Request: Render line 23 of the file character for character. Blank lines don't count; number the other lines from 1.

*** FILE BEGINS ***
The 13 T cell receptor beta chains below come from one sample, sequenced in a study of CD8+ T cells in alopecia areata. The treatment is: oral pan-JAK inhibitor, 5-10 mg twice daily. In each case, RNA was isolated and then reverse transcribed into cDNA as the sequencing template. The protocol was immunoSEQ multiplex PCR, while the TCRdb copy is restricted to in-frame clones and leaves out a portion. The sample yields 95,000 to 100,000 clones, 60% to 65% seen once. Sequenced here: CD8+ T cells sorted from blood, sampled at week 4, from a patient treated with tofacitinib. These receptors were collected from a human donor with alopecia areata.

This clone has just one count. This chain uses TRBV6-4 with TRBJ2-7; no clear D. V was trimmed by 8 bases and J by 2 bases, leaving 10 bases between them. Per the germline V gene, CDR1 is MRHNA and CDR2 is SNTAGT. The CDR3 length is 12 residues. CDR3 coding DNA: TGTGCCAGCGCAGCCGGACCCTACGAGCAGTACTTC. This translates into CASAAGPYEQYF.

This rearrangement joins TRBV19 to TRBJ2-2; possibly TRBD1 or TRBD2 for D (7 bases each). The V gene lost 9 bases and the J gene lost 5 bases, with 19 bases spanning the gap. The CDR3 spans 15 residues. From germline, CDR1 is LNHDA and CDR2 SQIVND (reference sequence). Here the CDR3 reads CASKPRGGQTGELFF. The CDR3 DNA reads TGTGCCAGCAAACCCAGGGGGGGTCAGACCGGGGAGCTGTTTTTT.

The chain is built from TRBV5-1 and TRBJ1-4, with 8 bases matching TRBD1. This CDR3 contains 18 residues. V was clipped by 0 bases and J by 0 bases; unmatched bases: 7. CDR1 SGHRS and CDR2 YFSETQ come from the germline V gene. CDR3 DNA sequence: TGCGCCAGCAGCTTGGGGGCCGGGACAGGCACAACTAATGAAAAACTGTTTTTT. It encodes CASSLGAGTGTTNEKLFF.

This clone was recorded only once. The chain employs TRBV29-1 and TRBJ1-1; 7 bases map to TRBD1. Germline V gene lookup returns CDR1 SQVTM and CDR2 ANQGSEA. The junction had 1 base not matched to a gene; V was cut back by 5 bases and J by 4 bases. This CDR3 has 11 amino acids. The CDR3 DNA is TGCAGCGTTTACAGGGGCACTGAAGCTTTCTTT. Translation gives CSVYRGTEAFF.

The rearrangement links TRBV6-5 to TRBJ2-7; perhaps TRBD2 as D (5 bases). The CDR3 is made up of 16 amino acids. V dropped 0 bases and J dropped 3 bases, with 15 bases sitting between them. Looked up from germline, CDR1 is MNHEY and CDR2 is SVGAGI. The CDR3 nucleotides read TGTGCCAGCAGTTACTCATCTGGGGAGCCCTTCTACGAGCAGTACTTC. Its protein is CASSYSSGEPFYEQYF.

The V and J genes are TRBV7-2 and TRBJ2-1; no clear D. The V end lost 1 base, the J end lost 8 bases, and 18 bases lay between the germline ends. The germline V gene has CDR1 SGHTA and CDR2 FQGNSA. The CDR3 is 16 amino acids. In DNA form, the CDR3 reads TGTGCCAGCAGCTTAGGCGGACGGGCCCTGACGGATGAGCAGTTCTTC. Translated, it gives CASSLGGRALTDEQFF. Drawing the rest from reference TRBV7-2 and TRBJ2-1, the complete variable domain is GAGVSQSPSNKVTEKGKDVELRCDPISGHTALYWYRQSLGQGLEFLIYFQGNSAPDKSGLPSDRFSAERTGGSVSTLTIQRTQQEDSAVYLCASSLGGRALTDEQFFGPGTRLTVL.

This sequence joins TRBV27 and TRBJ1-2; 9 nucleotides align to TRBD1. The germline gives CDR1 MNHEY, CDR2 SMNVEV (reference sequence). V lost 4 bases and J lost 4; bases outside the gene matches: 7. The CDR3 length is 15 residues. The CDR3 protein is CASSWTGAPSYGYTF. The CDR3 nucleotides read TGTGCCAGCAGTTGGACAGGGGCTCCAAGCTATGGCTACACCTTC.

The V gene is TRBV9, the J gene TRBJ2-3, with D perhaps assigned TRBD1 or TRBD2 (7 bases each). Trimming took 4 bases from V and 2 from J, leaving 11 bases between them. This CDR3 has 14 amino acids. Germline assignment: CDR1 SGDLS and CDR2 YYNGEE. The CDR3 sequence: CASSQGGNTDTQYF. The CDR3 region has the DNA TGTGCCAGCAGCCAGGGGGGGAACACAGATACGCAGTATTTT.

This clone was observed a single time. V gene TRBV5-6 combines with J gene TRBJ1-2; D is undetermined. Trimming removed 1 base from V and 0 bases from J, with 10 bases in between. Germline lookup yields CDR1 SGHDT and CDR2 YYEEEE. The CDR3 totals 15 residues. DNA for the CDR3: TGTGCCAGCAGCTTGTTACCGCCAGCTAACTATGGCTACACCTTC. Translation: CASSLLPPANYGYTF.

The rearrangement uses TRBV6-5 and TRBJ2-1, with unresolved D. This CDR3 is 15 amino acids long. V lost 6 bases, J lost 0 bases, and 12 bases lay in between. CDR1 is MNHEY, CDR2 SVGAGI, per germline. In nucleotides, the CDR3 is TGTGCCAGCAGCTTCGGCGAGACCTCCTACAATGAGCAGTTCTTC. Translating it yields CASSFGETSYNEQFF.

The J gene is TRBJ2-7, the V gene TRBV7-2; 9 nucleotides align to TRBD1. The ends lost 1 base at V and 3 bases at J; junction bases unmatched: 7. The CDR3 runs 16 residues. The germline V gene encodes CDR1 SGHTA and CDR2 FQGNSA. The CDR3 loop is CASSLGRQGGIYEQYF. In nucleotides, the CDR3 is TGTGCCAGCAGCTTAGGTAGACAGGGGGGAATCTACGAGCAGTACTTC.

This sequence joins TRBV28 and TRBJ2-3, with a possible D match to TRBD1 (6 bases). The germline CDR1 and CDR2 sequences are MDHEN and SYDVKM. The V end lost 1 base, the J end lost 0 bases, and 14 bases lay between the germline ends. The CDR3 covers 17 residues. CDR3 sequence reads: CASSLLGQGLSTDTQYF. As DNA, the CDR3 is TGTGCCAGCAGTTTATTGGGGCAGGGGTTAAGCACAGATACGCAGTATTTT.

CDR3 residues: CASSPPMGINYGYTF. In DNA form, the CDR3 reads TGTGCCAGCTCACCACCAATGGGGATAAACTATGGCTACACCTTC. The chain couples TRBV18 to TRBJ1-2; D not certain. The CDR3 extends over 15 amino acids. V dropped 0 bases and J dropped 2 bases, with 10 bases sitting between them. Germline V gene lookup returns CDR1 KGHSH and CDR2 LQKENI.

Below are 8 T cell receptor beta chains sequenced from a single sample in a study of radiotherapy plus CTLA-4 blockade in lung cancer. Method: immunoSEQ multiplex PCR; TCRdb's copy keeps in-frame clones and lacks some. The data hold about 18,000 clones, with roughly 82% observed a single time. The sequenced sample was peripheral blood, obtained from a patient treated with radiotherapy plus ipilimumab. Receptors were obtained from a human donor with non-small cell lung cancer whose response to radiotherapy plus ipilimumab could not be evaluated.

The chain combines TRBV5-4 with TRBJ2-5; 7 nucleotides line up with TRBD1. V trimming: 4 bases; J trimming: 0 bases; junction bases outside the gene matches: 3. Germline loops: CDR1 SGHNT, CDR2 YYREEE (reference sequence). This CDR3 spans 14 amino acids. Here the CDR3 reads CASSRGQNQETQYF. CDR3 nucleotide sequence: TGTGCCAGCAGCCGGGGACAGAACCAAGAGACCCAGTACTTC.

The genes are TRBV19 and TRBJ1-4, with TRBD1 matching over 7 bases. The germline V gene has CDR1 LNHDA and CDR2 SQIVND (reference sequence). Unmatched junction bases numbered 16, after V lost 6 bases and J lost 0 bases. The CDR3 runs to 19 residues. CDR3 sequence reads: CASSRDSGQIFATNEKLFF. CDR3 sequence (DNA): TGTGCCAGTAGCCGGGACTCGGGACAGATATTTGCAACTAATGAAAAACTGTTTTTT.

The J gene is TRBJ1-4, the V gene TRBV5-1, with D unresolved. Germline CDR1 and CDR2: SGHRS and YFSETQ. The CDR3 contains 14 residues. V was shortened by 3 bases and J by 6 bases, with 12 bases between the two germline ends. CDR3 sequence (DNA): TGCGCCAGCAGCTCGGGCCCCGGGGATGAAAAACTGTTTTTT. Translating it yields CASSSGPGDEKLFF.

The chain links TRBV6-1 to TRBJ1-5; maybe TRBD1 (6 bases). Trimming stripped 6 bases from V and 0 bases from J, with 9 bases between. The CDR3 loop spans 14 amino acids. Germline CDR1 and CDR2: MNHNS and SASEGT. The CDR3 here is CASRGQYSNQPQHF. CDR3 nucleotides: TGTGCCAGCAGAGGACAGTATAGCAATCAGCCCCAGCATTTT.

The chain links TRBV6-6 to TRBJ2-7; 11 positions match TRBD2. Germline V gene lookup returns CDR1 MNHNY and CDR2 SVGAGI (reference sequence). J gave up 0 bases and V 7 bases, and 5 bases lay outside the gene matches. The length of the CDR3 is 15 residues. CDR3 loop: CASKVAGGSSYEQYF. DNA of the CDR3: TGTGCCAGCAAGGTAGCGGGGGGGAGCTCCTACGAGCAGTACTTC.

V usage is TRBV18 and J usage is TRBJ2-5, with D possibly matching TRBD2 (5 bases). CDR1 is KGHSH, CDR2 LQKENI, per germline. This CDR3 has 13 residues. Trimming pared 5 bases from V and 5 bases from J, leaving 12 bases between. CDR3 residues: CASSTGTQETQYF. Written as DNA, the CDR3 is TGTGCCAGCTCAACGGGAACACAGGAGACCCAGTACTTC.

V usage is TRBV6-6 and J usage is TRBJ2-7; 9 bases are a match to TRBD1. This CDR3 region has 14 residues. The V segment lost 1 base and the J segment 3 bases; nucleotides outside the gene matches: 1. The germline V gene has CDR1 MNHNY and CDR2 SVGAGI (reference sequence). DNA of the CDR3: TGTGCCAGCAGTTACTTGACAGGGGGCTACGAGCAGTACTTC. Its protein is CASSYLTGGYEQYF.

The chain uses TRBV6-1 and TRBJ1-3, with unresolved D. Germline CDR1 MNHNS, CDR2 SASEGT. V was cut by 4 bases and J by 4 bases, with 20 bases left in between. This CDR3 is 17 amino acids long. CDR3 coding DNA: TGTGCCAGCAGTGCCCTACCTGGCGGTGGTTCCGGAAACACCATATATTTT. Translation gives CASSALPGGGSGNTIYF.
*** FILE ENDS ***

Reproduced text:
The chain uses TRBV6-1 and TRBJ1-3, with unresolved D. Germline CDR1 MNHNS, CDR2 SASEGT. V was cut by 4 bases and J by 4 bases, with 20 bases left in between. This CDR3 is 17 amino acids long. CDR3 coding DNA: TGTGCCAGCAGTGCCCTACCTGGCGGTGGTTCCGGAAACACCATATATTTT. Translation gives CASSALPGGGSGNTIYF.